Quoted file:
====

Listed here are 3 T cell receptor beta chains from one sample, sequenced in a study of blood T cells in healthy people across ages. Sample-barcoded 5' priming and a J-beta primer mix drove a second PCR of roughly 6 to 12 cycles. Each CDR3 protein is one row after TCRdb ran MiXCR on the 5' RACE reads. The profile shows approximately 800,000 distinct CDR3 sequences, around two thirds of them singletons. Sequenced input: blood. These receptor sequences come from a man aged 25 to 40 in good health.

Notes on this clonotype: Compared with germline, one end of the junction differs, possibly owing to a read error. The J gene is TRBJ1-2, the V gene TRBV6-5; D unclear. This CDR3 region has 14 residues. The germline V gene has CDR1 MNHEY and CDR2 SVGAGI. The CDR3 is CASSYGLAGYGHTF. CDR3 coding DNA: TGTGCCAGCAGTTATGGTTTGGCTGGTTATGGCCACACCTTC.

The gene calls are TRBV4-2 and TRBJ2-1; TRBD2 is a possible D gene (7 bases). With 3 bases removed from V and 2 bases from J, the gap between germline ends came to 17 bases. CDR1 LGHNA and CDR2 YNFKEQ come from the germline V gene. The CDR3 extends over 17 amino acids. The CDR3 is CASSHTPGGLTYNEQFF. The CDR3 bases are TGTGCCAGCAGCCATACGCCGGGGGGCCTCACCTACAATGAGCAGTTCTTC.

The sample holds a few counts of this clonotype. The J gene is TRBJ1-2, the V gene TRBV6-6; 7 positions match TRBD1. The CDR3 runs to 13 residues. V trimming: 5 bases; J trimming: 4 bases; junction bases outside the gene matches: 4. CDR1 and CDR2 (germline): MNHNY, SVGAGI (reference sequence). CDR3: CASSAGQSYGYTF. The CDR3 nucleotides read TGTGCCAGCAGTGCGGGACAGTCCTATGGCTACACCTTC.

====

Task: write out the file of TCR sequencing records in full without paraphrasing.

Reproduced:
Listed here are 3 T cell receptor beta chains from one sample, sequenced in a study of blood T cells in healthy people across ages. Sample-barcoded 5' priming and a J-beta primer mix drove a second PCR of roughly 6 to 12 cycles. Each CDR3 protein is one row after TCRdb ran MiXCR on the 5' RACE reads. The profile shows approximately 800,000 distinct CDR3 sequences, around two thirds of them singletons. Sequenced input: blood. These receptor sequences come from a man aged 25 to 40 in good health.

Notes on this clonotype: Compared with germline, one end of the junction differs, possibly owing to a read error. The J gene is TRBJ1-2, the V gene TRBV6-5; D unclear. This CDR3 region has 14 residues. The germline V gene has CDR1 MNHEY and CDR2 SVGAGI. The CDR3 is CASSYGLAGYGHTF. CDR3 coding DNA: TGTGCCAGCAGTTATGGTTTGGCTGGTTATGGCCACACCTTC.

The gene calls are TRBV4-2 and TRBJ2-1; TRBD2 is a possible D gene (7 bases). With 3 bases removed from V and 2 bases from J, the gap between germline ends came to 17 bases. CDR1 LGHNA and CDR2 YNFKEQ come from the germline V gene. The CDR3 extends over 17 amino acids. The CDR3 is CASSHTPGGLTYNEQFF. The CDR3 bases are TGTGCCAGCAGCCATACGCCGGGGGGCCTCACCTACAATGAGCAGTTCTTC.

The sample holds a few counts of this clonotype. The J gene is TRBJ1-2, the V gene TRBV6-6; 7 positions match TRBD1. The CDR3 runs to 13 residues. V trimming: 5 bases; J trimming: 4 bases; junction bases outside the gene matches: 4. CDR1 and CDR2 (germline): MNHNY, SVGAGI (reference sequence). CDR3: CASSAGQSYGYTF. The CDR3 nucleotides read TGTGCCAGCAGTGCGGGACAGTCCTATGGCTACACCTTC.